Institute of Chartered Accountants in England and Wales (ICAEW)
Member | Established: 1880 | Member since 1977
ICAEW is a global professional membership body with over 153,000 members (ICAEW Chartered Accountants) in 148 countries. Established by Royal Charter in 1880, our objectives are to: advance the theory and practice of accountancy, finance, business and commerce; recruit, educate and train a body of members skilled in accountancy and finance; preserve at all times the professional independence of accountants; maintain high standards of practice and professional conduct by all members; and, advance the profession of accountancy. ICAEW is:
- a RQB and a RSB under the UK Companies Act 2006;
- a PAB and RAB under the Companies Act 2014 in Ireland;
- a DPB under the Financial Services and Markets Act 2000;
- a supervisory body recognised by HM Treasury for the Money Laundering Regulations 2017; and
- an approved regulator and licensing authority for probate under the Legal Services Act 2007.
As well as being a member of IFAC, ICAEW is a member of the Global Accounting Alliance Accountancy Europe, ASEAN Federation of Accountants, Consultative Committee of Accountancy Bodies, Confederation of Asia Pacific Accountants, Pan African Federation of Accountants and Chartered Accountants Worldwide.
Statements of Membership Obligation (SMO)
The Statements of Membership Obligations form the basis of the IFAC Member Compliance Program. They serve as a framework for credible and high-quality professional accountancy organizations focused on serving the public interest by adopting, or otherwise incorporating, and supporting implementation of international standards and maintaining adequate enforcement mechanisms to ensure the professional behavior of their individual members.
- SMO 1: Quality Assurance
The Financial Reporting Council (FRC) and the four Recognised Supervisory Bodies (RSBs) in the UK (ACCA, CAI, ICAEW, and ICAS) share responsibility for the quality assurance (QA) review system governing audits and assurance engagements in accordance with the Companies Act of 2006 and the Statutory Auditors and Third Party Auditors Regulations 2016 (SI 2016/649). All have indicated that they have a fully operational QA review system in place, and that the QA review systems are compliant with SMO 1 requirements.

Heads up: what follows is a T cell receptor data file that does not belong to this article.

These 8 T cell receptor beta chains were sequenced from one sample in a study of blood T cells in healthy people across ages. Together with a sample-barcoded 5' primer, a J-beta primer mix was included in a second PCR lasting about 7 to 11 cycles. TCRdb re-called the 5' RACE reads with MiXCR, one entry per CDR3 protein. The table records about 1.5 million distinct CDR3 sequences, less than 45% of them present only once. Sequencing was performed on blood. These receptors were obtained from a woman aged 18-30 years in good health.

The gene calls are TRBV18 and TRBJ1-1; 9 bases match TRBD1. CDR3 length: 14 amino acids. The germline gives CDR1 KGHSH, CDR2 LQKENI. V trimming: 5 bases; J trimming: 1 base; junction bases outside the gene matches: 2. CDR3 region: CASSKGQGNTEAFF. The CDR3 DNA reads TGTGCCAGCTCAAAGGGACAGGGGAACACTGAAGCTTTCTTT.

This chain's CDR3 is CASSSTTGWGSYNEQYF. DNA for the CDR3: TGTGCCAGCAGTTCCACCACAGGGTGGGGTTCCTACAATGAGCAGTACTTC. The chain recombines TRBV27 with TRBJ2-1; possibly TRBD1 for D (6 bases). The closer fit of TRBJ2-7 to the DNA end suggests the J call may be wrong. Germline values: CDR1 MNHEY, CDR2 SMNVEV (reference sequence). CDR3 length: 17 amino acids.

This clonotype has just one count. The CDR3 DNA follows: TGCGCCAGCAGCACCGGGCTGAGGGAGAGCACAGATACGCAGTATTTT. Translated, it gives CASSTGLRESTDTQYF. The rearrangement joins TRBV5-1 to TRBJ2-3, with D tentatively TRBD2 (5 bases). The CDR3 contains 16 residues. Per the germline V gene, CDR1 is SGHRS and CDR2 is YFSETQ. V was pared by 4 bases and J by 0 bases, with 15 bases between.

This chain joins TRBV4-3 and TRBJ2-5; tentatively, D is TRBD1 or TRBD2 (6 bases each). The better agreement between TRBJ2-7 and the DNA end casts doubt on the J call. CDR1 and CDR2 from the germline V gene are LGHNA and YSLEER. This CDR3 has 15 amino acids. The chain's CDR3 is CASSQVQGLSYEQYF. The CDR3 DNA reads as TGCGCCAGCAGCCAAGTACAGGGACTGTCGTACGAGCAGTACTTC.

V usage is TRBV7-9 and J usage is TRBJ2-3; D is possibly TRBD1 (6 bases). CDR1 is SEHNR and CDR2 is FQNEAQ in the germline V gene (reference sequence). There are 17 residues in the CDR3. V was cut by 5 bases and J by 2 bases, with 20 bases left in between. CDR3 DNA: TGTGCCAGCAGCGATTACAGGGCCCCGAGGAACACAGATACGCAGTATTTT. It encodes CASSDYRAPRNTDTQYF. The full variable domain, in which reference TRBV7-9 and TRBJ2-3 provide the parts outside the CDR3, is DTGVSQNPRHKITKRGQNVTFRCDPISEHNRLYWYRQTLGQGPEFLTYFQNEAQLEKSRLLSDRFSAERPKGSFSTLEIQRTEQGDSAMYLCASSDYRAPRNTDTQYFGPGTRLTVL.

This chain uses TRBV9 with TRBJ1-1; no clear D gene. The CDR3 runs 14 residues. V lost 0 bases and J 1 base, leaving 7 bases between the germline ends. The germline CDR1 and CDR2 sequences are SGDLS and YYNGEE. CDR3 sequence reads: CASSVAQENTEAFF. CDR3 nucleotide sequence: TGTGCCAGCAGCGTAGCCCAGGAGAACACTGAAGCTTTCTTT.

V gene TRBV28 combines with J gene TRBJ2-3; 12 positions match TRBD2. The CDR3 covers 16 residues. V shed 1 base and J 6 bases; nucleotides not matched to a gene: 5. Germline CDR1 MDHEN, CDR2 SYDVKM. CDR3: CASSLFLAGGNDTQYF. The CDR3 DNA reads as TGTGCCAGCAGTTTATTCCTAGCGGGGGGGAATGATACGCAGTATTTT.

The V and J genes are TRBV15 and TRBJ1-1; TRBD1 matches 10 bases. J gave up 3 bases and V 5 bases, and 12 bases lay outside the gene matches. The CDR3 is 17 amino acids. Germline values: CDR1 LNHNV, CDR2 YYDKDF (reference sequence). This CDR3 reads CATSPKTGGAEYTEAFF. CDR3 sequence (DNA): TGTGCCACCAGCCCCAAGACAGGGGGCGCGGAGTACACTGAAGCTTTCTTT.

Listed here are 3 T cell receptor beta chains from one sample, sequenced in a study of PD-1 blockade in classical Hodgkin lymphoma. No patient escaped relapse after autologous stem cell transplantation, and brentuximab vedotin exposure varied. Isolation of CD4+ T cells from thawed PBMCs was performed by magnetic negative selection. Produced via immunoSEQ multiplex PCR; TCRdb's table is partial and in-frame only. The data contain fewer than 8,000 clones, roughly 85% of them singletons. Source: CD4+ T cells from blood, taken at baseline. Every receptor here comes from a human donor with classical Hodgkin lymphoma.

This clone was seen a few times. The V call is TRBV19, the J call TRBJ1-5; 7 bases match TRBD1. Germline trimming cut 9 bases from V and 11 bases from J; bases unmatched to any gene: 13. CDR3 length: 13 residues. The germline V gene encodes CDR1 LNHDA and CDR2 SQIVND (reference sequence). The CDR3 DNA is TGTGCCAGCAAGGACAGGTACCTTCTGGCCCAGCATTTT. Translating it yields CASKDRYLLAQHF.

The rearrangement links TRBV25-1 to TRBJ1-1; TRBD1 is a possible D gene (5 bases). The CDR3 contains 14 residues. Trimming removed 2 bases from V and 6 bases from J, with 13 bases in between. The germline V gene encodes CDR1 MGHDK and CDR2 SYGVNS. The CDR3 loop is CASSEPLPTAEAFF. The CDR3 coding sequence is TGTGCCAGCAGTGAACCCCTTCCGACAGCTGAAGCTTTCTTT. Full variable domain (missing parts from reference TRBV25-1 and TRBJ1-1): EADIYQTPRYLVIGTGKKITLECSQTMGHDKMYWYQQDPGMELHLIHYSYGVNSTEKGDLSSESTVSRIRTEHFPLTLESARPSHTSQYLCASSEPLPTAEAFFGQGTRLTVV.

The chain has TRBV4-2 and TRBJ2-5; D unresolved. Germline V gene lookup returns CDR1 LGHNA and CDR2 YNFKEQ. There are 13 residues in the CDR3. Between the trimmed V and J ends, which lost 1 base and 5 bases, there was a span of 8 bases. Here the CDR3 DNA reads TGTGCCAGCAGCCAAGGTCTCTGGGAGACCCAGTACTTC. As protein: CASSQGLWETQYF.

ICAEW has long-standing policies and procedures that guide its QA review process, and annually reviews the system to ensure compliance with SMO 1 requirements. It conducts regular training for staff who undertake QA activities to keep them abreast of relevant technical, legal, and ethical requirements as well as new and revised accounting and auditing standards.
ICAEW disseminates guidance on good practice to support its members’ compliance with applicable rules and guidelines and with the requirements of other non-audit regulatory bodies, such as Anti-Money Laundering regulations issued by the UK Treasury.
- SMO 2: International Education Standards
The six Recognised Qualifying Bodies (RQBs) deliver the initial and continuing professional education (IPD and CPD) for statutory auditors in the UK. The FRC has an agreement with the six chartered bodies (ACCA, the Association—CIMA, CIPFA, ICAEW, CAI, and ICAS) and the AIA to oversee IPD and CPD for accountants.
Five RQBs (ACCA, CAI, ICAEW, ICAS, and CIPFA) as well as AAT, the Association—CIMA and IFA confirm that their professional accountancy qualifications meet the IAESB’s requirements set out in the revised 2015 IES.
ICAEW supports the implementation of 2015 IES by ensuring that its syllabus and training programs are aligned and comply with the requirements. The institute also regularly monitors, reviews, and takes necessary actions to continue to strengthen the IPD and CPD arrangements for its members.
- SMO 3: International Standards on Auditing
The Financial Reporting Council (FRC) is the authorized body for setting auditing standards in the UK in accordance with the Companies Act of 2006 and Statutory Instrument on Statutory Auditors (Amendment of Companies Act 2006 and Delegation of Functions etc.) Order 2012 (SI 2012/1741). All financial statement audits must be conducted in accordance with International Standards on Auditing (UK) issued by the FRC. ISAs (UK) are based on ISAs issued by the IAASB, with specific changes to account for UK Company law.
ICAEW has no direct responsibility for audit standard setting in the UK, but continues to support the adoption of all pronouncements issued by the IAASB by liaising with the FRC on an ongoing basis. It provides periodic input to FRC staff who are members of IAASB or their technical advisors. ICAEW reports to be aligning its own guidance on related matters with ISAE 3000, ISRE 2400, ISRE 4400 and ISRE 4410.
ICAEW extensively supports the implementation of ISA through the: (i) preparation and distribution of comprehensive implementation guidance via its website, bulletins, articles, other publications, road shows and conferences; (ii) provision of updates on new and revised standard related information; (iii) collaboration and support on the implementation of ISA in the UK to training providers, software developers, and methodology providers; and (iv) engagement in international standard-setting activities through the provision of comments on Exposure Drafts issued by the IAASB, encouraging engagement though webinars and in some cases via representation on relevant national and regional committees, panels, and boards.
Notably, ICAEW established a 12 month ISA online learning and assessment program for anyone who seeks to better understand the principles of ISA, including finance professionals, audit staff, university students and academics, and audit committee members.
- SMO 4: Code of Ethics for Professional Accountants